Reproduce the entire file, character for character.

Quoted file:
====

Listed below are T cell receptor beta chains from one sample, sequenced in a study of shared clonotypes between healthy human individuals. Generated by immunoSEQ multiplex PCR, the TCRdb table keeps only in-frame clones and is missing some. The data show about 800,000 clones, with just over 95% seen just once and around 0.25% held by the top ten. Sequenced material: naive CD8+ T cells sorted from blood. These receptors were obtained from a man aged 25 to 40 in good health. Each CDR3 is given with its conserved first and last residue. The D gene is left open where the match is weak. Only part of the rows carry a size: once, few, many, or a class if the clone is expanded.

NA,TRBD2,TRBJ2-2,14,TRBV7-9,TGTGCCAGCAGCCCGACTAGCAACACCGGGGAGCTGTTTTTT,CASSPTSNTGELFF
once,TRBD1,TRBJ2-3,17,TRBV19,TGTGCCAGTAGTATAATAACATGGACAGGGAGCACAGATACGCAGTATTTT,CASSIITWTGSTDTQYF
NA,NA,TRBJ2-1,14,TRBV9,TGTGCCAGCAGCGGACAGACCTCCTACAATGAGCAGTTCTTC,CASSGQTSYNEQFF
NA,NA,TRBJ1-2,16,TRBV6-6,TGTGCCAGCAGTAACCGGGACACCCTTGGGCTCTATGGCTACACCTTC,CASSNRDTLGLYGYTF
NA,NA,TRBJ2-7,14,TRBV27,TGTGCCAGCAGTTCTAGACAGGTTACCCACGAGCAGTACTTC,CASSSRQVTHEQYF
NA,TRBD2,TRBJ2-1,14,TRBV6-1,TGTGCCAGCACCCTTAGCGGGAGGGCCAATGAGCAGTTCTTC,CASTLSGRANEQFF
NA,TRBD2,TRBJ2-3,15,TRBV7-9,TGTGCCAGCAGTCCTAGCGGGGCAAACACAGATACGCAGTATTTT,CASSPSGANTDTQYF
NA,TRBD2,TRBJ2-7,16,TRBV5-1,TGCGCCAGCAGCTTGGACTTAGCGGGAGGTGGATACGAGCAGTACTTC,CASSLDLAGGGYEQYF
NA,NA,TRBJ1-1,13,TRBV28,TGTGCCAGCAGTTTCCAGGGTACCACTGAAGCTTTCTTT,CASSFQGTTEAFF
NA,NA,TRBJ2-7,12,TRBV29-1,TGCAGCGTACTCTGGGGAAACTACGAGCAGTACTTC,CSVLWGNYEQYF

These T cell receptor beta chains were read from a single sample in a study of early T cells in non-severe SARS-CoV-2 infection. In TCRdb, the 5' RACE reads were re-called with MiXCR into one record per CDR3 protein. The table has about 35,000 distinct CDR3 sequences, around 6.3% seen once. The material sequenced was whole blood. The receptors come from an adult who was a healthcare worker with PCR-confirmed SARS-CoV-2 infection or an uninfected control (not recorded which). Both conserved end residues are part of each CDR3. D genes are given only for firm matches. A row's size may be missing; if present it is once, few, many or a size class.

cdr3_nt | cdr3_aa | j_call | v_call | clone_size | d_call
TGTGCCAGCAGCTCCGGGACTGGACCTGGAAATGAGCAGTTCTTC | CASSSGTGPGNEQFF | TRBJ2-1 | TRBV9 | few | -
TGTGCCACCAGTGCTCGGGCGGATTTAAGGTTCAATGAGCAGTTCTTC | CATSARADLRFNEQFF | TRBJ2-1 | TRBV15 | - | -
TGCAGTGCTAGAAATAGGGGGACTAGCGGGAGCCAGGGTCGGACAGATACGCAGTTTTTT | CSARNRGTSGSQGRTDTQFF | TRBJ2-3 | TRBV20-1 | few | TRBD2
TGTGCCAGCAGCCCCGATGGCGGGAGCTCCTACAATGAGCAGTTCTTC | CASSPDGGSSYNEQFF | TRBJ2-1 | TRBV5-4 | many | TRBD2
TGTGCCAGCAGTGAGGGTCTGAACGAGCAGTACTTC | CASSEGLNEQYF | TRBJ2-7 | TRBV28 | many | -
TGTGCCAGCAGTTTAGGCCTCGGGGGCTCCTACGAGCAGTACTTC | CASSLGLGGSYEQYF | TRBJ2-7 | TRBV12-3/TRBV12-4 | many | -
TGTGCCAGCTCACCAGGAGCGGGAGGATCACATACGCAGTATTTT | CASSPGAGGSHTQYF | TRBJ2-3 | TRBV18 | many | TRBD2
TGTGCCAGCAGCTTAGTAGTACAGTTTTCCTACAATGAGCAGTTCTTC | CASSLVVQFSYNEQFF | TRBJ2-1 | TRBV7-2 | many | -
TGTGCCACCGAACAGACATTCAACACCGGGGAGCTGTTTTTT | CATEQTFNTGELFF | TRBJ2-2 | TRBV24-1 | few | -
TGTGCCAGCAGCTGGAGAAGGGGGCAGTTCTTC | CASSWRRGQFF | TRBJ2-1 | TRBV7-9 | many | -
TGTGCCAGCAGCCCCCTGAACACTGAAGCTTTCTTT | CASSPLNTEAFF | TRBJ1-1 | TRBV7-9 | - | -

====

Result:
Listed below are T cell receptor beta chains from one sample, sequenced in a study of shared clonotypes between healthy human individuals. Generated by immunoSEQ multiplex PCR, the TCRdb table keeps only in-frame clones and is missing some. The data show about 800,000 clones, with just over 95% seen just once and around 0.25% held by the top ten. Sequenced material: naive CD8+ T cells sorted from blood. These receptors were obtained from a man aged 25 to 40 in good health. Each CDR3 is given with its conserved first and last residue. The D gene is left open where the match is weak. Only part of the rows carry a size: once, few, many, or a class if the clone is expanded.

NA,TRBD2,TRBJ2-2,14,TRBV7-9,TGTGCCAGCAGCCCGACTAGCAACACCGGGGAGCTGTTTTTT,CASSPTSNTGELFF
once,TRBD1,TRBJ2-3,17,TRBV19,TGTGCCAGTAGTATAATAACATGGACAGGGAGCACAGATACGCAGTATTTT,CASSIITWTGSTDTQYF
NA,NA,TRBJ2-1,14,TRBV9,TGTGCCAGCAGCGGACAGACCTCCTACAATGAGCAGTTCTTC,CASSGQTSYNEQFF
NA,NA,TRBJ1-2,16,TRBV6-6,TGTGCCAGCAGTAACCGGGACACCCTTGGGCTCTATGGCTACACCTTC,CASSNRDTLGLYGYTF
NA,NA,TRBJ2-7,14,TRBV27,TGTGCCAGCAGTTCTAGACAGGTTACCCACGAGCAGTACTTC,CASSSRQVTHEQYF
NA,TRBD2,TRBJ2-1,14,TRBV6-1,TGTGCCAGCACCCTTAGCGGGAGGGCCAATGAGCAGTTCTTC,CASTLSGRANEQFF
NA,TRBD2,TRBJ2-3,15,TRBV7-9,TGTGCCAGCAGTCCTAGCGGGGCAAACACAGATACGCAGTATTTT,CASSPSGANTDTQYF
NA,TRBD2,TRBJ2-7,16,TRBV5-1,TGCGCCAGCAGCTTGGACTTAGCGGGAGGTGGATACGAGCAGTACTTC,CASSLDLAGGGYEQYF
NA,NA,TRBJ1-1,13,TRBV28,TGTGCCAGCAGTTTCCAGGGTACCACTGAAGCTTTCTTT,CASSFQGTTEAFF
NA,NA,TRBJ2-7,12,TRBV29-1,TGCAGCGTACTCTGGGGAAACTACGAGCAGTACTTC,CSVLWGNYEQYF

These T cell receptor beta chains were read from a single sample in a study of early T cells in non-severe SARS-CoV-2 infection. In TCRdb, the 5' RACE reads were re-called with MiXCR into one record per CDR3 protein. The table has about 35,000 distinct CDR3 sequences, around 6.3% seen once. The material sequenced was whole blood. The receptors come from an adult who was a healthcare worker with PCR-confirmed SARS-CoV-2 infection or an uninfected control (not recorded which). Both conserved end residues are part of each CDR3. D genes are given only for firm matches. A row's size may be missing; if present it is once, few, many or a size class.

cdr3_nt | cdr3_aa | j_call | v_call | clone_size | d_call
TGTGCCAGCAGCTCCGGGACTGGACCTGGAAATGAGCAGTTCTTC | CASSSGTGPGNEQFF | TRBJ2-1 | TRBV9 | few | -
TGTGCCACCAGTGCTCGGGCGGATTTAAGGTTCAATGAGCAGTTCTTC | CATSARADLRFNEQFF | TRBJ2-1 | TRBV15 | - | -
TGCAGTGCTAGAAATAGGGGGACTAGCGGGAGCCAGGGTCGGACAGATACGCAGTTTTTT | CSARNRGTSGSQGRTDTQFF | TRBJ2-3 | TRBV20-1 | few | TRBD2
TGTGCCAGCAGCCCCGATGGCGGGAGCTCCTACAATGAGCAGTTCTTC | CASSPDGGSSYNEQFF | TRBJ2-1 | TRBV5-4 | many | TRBD2
TGTGCCAGCAGTGAGGGTCTGAACGAGCAGTACTTC | CASSEGLNEQYF | TRBJ2-7 | TRBV28 | many | -
TGTGCCAGCAGTTTAGGCCTCGGGGGCTCCTACGAGCAGTACTTC | CASSLGLGGSYEQYF | TRBJ2-7 | TRBV12-3/TRBV12-4 | many | -
TGTGCCAGCTCACCAGGAGCGGGAGGATCACATACGCAGTATTTT | CASSPGAGGSHTQYF | TRBJ2-3 | TRBV18 | many | TRBD2
TGTGCCAGCAGCTTAGTAGTACAGTTTTCCTACAATGAGCAGTTCTTC | CASSLVVQFSYNEQFF | TRBJ2-1 | TRBV7-2 | many | -
TGTGCCACCGAACAGACATTCAACACCGGGGAGCTGTTTTTT | CATEQTFNTGELFF | TRBJ2-2 | TRBV24-1 | few | -
TGTGCCAGCAGCTGGAGAAGGGGGCAGTTCTTC | CASSWRRGQFF | TRBJ2-1 | TRBV7-9 | many | -
TGTGCCAGCAGCCCCCTGAACACTGAAGCTTTCTTT | CASSPLNTEAFF | TRBJ1-1 | TRBV7-9 | - | -